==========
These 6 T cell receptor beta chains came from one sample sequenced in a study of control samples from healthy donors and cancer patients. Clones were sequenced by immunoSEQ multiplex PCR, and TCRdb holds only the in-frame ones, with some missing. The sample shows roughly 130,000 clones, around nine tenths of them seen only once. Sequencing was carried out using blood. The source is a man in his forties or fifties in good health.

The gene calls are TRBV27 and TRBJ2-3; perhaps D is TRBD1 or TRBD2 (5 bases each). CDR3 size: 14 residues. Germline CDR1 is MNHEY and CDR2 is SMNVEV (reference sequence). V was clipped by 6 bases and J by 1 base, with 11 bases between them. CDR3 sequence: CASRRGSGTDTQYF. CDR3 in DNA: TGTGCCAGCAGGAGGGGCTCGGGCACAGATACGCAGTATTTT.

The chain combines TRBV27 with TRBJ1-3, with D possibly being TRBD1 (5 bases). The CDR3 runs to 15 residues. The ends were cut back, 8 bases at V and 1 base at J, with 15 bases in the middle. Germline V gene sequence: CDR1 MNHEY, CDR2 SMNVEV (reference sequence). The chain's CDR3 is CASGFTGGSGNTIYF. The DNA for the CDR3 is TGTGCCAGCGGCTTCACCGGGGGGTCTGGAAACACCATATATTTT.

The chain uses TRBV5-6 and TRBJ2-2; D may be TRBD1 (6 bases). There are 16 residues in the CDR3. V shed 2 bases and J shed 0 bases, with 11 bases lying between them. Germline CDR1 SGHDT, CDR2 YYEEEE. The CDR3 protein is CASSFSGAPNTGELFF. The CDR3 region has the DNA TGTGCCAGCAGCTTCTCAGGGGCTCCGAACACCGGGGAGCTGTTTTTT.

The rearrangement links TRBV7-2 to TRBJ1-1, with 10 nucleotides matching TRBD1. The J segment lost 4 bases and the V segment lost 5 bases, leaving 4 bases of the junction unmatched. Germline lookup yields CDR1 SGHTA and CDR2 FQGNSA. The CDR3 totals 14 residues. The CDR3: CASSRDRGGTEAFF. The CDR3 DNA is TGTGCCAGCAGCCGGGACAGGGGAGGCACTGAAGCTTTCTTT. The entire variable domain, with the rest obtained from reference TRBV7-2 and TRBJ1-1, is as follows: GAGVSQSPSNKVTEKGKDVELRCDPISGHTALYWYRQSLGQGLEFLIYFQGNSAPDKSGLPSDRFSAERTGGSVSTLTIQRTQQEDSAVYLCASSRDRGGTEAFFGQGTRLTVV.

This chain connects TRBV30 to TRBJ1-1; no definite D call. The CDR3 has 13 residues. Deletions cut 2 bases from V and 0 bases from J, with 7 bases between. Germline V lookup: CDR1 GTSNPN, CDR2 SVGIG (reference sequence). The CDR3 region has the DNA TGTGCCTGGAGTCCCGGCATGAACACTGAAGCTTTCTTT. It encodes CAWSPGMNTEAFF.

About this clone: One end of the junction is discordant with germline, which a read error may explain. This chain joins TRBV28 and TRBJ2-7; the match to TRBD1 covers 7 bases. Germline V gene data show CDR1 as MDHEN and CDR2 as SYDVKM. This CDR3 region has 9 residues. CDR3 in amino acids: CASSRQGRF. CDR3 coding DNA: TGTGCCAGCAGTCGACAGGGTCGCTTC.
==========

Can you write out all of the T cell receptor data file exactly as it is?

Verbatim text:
These 6 T cell receptor beta chains came from one sample sequenced in a study of control samples from healthy donors and cancer patients. Clones were sequenced by immunoSEQ multiplex PCR, and TCRdb holds only the in-frame ones, with some missing. The sample shows roughly 130,000 clones, around nine tenths of them seen only once. Sequencing was carried out using blood. The source is a man in his forties or fifties in good health.

The gene calls are TRBV27 and TRBJ2-3; perhaps D is TRBD1 or TRBD2 (5 bases each). CDR3 size: 14 residues. Germline CDR1 is MNHEY and CDR2 is SMNVEV (reference sequence). V was clipped by 6 bases and J by 1 base, with 11 bases between them. CDR3 sequence: CASRRGSGTDTQYF. CDR3 in DNA: TGTGCCAGCAGGAGGGGCTCGGGCACAGATACGCAGTATTTT.

The chain combines TRBV27 with TRBJ1-3, with D possibly being TRBD1 (5 bases). The CDR3 runs to 15 residues. The ends were cut back, 8 bases at V and 1 base at J, with 15 bases in the middle. Germline V gene sequence: CDR1 MNHEY, CDR2 SMNVEV (reference sequence). The chain's CDR3 is CASGFTGGSGNTIYF. The DNA for the CDR3 is TGTGCCAGCGGCTTCACCGGGGGGTCTGGAAACACCATATATTTT.

The chain uses TRBV5-6 and TRBJ2-2; D may be TRBD1 (6 bases). There are 16 residues in the CDR3. V shed 2 bases and J shed 0 bases, with 11 bases lying between them. Germline CDR1 SGHDT, CDR2 YYEEEE. The CDR3 protein is CASSFSGAPNTGELFF. The CDR3 region has the DNA TGTGCCAGCAGCTTCTCAGGGGCTCCGAACACCGGGGAGCTGTTTTTT.

The rearrangement links TRBV7-2 to TRBJ1-1, with 10 nucleotides matching TRBD1. The J segment lost 4 bases and the V segment lost 5 bases, leaving 4 bases of the junction unmatched. Germline lookup yields CDR1 SGHTA and CDR2 FQGNSA. The CDR3 totals 14 residues. The CDR3: CASSRDRGGTEAFF. The CDR3 DNA is TGTGCCAGCAGCCGGGACAGGGGAGGCACTGAAGCTTTCTTT. The entire variable domain, with the rest obtained from reference TRBV7-2 and TRBJ1-1, is as follows: GAGVSQSPSNKVTEKGKDVELRCDPISGHTALYWYRQSLGQGLEFLIYFQGNSAPDKSGLPSDRFSAERTGGSVSTLTIQRTQQEDSAVYLCASSRDRGGTEAFFGQGTRLTVV.

This chain connects TRBV30 to TRBJ1-1; no definite D call. The CDR3 has 13 residues. Deletions cut 2 bases from V and 0 bases from J, with 7 bases between. Germline V lookup: CDR1 GTSNPN, CDR2 SVGIG (reference sequence). The CDR3 region has the DNA TGTGCCTGGAGTCCCGGCATGAACACTGAAGCTTTCTTT. It encodes CAWSPGMNTEAFF.

About this clone: One end of the junction is discordant with germline, which a read error may explain. This chain joins TRBV28 and TRBJ2-7; the match to TRBD1 covers 7 bases. Germline V gene data show CDR1 as MDHEN and CDR2 as SYDVKM. This CDR3 region has 9 residues. CDR3 in amino acids: CASSRQGRF. CDR3 coding DNA: TGTGCCAGCAGTCGACAGGGTCGCTTC.